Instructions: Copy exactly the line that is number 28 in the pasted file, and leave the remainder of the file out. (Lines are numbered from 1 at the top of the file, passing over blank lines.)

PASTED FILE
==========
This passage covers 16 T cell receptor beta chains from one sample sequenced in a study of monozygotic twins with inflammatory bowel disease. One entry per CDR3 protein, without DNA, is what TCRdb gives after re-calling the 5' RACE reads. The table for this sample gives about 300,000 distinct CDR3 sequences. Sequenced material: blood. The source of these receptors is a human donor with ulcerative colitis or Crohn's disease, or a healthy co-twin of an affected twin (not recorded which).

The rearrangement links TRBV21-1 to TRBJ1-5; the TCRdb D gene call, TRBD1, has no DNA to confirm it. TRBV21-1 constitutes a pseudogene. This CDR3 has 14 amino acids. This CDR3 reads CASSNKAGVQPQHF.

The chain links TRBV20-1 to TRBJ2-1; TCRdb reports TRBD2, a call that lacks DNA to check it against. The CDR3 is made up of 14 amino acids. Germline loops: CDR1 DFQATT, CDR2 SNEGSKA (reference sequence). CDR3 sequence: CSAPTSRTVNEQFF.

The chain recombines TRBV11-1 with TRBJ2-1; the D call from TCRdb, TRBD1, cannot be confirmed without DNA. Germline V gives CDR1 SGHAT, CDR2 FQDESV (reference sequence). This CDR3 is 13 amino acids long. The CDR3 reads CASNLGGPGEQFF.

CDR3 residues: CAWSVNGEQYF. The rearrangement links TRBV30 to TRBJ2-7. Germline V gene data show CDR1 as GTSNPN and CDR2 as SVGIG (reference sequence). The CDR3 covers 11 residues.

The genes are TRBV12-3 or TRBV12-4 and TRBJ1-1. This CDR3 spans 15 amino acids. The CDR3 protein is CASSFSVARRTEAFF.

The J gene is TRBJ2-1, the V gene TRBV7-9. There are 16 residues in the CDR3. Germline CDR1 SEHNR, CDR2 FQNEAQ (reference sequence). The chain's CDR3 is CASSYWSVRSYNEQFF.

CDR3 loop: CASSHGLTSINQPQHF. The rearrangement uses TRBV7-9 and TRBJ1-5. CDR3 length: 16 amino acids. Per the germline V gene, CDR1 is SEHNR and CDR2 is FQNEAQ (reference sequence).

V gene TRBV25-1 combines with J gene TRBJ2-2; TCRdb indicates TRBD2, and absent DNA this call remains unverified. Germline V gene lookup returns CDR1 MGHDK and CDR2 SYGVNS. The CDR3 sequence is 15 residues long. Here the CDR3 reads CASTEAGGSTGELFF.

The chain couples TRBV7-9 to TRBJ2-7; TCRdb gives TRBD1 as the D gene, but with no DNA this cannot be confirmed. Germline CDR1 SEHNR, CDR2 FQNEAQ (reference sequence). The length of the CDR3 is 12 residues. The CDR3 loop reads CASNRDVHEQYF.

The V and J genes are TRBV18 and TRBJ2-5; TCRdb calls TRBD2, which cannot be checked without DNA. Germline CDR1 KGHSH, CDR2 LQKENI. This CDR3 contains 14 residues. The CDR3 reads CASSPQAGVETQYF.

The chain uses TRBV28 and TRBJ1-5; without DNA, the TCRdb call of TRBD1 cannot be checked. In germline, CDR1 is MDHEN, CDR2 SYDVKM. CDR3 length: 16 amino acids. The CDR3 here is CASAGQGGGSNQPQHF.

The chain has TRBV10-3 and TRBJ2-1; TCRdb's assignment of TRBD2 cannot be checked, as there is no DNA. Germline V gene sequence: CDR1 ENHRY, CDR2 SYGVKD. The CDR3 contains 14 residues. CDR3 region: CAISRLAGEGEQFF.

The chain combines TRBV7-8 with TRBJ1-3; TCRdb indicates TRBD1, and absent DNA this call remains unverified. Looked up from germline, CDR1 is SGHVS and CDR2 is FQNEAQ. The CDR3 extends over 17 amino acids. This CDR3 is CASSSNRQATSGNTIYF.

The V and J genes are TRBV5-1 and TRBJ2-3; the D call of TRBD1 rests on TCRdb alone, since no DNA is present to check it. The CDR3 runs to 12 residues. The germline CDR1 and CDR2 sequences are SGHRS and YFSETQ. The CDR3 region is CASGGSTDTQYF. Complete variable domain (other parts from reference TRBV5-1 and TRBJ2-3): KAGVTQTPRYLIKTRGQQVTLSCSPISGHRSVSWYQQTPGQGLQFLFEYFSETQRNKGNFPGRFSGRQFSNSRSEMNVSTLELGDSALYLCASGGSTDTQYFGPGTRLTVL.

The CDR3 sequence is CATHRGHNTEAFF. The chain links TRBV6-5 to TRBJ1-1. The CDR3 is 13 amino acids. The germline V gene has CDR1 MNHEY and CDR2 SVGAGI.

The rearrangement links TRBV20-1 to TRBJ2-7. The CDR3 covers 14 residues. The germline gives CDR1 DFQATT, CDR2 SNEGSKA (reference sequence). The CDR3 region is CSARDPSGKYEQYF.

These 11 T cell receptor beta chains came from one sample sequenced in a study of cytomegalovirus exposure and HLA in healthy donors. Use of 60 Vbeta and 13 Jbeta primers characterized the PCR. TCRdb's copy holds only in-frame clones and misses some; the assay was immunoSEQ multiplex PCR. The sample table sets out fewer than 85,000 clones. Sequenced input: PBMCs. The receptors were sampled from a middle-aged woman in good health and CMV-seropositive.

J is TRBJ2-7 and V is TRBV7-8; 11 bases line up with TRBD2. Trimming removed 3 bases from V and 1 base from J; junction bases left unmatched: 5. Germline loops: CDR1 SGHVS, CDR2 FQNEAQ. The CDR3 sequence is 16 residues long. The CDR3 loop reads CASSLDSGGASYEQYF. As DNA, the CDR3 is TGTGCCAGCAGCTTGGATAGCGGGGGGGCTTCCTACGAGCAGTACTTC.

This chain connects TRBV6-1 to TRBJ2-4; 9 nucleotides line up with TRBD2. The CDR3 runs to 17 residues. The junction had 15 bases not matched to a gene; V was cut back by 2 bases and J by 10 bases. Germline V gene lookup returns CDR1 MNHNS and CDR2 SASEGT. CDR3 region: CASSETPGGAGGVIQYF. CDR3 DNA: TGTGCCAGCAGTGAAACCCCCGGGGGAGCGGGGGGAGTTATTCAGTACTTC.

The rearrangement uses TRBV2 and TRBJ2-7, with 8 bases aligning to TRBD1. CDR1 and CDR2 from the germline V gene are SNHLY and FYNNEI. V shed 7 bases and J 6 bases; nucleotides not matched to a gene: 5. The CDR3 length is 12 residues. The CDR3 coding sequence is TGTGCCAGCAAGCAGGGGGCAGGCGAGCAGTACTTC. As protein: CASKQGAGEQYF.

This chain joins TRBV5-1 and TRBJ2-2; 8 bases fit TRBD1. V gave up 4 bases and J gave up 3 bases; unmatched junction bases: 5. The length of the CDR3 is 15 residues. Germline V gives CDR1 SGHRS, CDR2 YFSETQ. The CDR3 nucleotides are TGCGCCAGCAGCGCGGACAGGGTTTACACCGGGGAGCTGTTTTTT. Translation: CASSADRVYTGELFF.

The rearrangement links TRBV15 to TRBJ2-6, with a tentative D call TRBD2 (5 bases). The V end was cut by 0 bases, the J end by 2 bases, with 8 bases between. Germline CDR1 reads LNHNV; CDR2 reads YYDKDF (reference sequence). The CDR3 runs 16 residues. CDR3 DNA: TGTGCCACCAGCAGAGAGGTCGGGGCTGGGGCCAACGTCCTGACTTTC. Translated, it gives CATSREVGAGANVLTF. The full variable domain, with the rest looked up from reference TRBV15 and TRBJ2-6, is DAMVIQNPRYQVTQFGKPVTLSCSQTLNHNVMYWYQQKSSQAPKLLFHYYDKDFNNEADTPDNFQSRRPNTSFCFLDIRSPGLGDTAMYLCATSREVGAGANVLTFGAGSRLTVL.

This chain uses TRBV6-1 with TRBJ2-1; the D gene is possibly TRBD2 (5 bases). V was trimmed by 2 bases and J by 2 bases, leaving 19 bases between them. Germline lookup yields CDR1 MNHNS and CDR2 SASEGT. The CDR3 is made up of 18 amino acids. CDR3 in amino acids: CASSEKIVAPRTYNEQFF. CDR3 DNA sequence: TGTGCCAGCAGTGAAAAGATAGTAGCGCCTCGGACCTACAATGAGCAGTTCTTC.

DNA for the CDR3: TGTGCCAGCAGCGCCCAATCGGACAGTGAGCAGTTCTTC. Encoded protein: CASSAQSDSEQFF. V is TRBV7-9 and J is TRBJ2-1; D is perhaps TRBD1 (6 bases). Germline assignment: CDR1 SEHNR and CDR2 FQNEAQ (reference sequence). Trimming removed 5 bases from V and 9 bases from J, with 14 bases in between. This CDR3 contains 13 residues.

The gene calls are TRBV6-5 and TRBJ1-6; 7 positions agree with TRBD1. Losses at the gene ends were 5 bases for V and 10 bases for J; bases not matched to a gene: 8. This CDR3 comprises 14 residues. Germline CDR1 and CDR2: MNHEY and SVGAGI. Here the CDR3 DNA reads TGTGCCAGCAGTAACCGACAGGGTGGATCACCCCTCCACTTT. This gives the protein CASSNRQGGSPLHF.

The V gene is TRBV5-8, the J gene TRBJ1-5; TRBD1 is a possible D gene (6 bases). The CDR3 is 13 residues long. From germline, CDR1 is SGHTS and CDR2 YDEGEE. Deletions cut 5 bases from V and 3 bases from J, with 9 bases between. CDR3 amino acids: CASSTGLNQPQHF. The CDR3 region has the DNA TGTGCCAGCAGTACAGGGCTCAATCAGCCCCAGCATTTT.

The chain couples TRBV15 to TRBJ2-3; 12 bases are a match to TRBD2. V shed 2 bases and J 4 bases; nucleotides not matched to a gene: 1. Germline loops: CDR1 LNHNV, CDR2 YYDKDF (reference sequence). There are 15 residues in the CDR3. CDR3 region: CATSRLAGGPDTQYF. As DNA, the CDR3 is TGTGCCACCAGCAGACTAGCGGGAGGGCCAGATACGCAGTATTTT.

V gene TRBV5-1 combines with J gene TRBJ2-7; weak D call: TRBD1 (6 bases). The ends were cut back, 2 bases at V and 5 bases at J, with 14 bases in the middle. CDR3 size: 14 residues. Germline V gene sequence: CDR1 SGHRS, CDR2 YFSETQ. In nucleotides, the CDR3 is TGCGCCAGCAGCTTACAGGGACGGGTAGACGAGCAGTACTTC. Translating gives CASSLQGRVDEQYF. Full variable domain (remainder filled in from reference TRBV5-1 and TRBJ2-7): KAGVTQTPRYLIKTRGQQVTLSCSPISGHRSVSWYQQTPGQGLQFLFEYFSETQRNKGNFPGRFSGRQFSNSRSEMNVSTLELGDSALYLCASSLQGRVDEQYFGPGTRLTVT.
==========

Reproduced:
The chain couples TRBV15 to TRBJ2-3; 12 bases are a match to TRBD2. V shed 2 bases and J 4 bases; nucleotides not matched to a gene: 1. Germline loops: CDR1 LNHNV, CDR2 YYDKDF (reference sequence). There are 15 residues in the CDR3. CDR3 region: CATSRLAGGPDTQYF. As DNA, the CDR3 is TGTGCCACCAGCAGACTAGCGGGAGGGCCAGATACGCAGTATTTT.